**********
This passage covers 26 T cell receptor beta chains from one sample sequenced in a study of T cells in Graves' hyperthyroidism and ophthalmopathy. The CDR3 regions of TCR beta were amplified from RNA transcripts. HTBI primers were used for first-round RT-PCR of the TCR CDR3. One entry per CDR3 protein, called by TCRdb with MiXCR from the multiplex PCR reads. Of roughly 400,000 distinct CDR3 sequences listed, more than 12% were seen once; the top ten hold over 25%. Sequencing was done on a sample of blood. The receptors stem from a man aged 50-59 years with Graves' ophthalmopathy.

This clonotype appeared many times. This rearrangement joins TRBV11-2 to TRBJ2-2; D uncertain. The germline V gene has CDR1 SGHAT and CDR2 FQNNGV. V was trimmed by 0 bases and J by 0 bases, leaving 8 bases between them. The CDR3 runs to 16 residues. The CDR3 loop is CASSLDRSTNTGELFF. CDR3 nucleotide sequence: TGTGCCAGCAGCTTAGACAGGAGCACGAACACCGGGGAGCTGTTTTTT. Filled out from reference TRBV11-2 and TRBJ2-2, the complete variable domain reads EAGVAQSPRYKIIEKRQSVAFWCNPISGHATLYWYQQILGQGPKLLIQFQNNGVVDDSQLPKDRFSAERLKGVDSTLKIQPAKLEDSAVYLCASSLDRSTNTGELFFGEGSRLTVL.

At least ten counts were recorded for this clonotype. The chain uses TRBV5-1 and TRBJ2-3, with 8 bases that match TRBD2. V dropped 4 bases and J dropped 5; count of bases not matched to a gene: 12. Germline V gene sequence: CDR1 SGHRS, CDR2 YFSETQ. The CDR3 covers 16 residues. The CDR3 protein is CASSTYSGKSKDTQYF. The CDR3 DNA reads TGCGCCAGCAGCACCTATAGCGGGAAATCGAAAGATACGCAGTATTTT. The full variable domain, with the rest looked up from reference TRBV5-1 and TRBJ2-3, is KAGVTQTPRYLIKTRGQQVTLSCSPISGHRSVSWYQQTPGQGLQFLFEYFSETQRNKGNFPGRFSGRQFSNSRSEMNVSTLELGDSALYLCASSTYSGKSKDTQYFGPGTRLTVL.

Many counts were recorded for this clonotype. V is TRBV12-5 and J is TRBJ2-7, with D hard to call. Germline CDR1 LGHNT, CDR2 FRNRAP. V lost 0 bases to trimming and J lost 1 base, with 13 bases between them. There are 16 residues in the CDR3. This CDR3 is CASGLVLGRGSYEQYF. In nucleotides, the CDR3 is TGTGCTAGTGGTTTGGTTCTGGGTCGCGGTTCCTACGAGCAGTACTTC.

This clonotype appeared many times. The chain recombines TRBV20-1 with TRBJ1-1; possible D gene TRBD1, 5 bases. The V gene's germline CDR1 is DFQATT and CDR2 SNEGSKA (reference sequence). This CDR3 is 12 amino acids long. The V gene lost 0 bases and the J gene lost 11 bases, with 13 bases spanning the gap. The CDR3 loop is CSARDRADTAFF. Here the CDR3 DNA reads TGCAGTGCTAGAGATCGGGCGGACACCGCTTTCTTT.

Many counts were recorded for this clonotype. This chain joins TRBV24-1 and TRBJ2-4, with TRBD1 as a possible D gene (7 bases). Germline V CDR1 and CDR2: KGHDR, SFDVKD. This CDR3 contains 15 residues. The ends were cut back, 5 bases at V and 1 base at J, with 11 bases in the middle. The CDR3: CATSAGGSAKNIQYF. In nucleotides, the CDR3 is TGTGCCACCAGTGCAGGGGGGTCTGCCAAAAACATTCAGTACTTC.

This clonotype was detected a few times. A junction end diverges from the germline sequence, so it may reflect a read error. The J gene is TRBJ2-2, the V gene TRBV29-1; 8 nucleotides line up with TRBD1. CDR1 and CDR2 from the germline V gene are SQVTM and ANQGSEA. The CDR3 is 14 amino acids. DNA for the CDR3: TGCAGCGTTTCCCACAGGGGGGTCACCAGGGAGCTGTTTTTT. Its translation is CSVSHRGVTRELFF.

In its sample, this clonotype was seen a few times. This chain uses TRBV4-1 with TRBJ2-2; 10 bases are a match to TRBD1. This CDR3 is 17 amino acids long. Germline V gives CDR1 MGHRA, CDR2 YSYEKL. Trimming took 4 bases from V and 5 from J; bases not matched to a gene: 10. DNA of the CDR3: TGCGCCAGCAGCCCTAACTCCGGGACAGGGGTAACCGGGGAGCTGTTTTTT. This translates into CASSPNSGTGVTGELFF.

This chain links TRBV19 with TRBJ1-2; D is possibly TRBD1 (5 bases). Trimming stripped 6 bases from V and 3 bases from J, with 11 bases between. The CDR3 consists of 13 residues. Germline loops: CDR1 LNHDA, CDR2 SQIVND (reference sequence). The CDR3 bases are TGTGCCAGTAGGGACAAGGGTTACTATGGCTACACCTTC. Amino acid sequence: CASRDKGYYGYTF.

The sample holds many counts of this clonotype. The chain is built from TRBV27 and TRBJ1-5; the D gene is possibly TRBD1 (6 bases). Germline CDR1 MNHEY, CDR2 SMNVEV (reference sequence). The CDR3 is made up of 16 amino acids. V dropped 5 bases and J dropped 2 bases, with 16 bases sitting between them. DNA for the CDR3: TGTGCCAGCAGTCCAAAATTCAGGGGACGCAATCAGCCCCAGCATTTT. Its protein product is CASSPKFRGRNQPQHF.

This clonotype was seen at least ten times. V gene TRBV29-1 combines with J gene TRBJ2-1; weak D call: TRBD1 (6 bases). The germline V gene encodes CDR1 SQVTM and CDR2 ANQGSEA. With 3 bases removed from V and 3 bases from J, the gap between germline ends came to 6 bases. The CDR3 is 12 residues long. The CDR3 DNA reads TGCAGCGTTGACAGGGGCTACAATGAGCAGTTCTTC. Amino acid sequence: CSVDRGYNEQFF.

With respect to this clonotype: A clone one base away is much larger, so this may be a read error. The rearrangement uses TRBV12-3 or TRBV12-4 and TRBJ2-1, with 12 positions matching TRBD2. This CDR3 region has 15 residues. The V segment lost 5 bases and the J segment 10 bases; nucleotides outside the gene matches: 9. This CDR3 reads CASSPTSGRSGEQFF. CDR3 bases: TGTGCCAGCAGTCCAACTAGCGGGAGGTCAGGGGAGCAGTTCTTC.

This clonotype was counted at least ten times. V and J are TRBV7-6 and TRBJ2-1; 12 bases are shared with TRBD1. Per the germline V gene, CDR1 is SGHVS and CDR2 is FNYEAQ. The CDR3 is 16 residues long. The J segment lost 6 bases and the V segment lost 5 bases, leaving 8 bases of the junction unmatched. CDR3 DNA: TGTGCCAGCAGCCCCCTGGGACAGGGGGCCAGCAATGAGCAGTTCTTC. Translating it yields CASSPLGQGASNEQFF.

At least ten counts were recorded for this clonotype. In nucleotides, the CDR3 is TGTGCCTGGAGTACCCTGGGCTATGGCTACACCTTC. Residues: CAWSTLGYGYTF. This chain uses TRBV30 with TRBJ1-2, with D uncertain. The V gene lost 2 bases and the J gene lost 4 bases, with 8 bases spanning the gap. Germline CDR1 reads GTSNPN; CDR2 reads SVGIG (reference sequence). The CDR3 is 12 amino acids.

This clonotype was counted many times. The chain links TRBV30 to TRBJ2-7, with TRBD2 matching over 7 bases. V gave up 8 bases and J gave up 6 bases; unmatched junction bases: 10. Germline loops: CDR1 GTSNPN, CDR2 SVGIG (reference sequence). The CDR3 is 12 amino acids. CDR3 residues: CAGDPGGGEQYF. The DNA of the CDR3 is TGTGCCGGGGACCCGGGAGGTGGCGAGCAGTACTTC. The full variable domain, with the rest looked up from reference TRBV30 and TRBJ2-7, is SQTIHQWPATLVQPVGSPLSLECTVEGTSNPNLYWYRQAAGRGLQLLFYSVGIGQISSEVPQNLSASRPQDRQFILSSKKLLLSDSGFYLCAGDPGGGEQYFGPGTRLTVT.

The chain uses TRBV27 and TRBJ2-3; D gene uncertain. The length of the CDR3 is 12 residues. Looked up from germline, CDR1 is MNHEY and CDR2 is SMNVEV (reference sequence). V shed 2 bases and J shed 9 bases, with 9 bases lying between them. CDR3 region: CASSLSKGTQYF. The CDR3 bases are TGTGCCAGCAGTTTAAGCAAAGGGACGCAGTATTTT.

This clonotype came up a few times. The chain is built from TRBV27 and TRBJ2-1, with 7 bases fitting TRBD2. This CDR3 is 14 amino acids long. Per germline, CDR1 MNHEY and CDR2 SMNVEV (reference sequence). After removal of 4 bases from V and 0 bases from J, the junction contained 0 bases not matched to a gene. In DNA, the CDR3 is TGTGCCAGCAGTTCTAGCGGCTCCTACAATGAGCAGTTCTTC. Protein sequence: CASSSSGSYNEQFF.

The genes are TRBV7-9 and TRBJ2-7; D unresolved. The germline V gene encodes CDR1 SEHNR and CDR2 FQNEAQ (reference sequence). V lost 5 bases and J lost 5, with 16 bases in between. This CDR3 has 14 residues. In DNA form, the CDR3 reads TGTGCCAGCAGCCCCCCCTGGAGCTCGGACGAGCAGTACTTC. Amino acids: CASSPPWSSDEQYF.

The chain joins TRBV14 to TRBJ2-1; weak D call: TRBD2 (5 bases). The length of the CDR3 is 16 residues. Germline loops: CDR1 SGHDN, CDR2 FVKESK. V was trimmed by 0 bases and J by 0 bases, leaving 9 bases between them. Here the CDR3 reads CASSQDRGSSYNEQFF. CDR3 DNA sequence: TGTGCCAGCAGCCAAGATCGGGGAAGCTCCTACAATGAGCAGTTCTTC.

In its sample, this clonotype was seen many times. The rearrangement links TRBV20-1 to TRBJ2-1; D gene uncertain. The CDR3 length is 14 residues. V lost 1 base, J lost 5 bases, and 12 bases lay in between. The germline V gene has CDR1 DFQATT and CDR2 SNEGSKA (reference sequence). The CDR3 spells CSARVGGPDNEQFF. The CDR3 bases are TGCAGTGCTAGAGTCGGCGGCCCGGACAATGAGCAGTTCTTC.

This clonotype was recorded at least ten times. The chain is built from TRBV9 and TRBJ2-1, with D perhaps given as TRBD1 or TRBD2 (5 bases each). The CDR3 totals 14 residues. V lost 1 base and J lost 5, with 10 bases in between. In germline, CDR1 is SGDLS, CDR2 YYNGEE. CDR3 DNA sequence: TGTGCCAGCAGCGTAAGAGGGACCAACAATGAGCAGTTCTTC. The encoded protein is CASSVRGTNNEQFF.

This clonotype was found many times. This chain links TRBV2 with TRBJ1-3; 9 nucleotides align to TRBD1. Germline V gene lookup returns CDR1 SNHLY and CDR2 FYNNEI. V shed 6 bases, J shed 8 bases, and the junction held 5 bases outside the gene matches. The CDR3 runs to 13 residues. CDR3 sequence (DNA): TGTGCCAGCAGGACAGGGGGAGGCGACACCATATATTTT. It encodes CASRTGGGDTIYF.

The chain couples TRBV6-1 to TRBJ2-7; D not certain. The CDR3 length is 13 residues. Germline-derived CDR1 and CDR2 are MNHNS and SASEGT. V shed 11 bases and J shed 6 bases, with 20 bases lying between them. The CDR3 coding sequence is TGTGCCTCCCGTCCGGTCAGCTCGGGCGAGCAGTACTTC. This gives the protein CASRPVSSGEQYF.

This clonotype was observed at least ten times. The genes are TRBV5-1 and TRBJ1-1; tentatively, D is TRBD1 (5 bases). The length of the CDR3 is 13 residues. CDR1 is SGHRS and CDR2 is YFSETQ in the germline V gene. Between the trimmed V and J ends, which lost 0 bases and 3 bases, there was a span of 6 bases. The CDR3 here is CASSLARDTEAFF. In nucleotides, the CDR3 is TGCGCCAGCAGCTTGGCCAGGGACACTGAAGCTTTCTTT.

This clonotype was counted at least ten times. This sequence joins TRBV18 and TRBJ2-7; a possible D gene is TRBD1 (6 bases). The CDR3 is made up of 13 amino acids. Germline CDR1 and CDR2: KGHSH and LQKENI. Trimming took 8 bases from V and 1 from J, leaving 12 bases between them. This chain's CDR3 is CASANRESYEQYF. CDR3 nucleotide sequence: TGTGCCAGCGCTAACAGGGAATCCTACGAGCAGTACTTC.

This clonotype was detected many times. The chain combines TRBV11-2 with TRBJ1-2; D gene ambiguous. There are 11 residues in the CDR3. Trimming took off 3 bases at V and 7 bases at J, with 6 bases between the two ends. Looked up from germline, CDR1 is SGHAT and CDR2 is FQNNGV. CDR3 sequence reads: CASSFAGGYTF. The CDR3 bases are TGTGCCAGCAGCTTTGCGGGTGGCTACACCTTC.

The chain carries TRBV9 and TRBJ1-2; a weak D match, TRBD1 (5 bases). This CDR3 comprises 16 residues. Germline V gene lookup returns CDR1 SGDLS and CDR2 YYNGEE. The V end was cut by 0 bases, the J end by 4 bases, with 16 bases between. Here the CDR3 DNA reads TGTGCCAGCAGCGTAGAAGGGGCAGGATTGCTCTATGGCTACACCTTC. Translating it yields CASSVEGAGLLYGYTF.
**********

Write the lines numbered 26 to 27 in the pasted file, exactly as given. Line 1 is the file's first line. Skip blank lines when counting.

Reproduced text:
This clonotype was detected many times. The chain combines TRBV11-2 with TRBJ1-2; D gene ambiguous. There are 11 residues in the CDR3. Trimming took off 3 bases at V and 7 bases at J, with 6 bases between the two ends. Looked up from germline, CDR1 is SGHAT and CDR2 is FQNNGV. CDR3 sequence reads: CASSFAGGYTF. The CDR3 bases are TGTGCCAGCAGCTTTGCGGGTGGCTACACCTTC.

The chain carries TRBV9 and TRBJ1-2; a weak D match, TRBD1 (5 bases). This CDR3 comprises 16 residues. Germline V gene lookup returns CDR1 SGDLS and CDR2 YYNGEE. The V end was cut by 0 bases, the J end by 4 bases, with 16 bases between. Here the CDR3 DNA reads TGTGCCAGCAGCGTAGAAGGGGCAGGATTGCTCTATGGCTACACCTTC. Translating it yields CASSVEGAGLLYGYTF.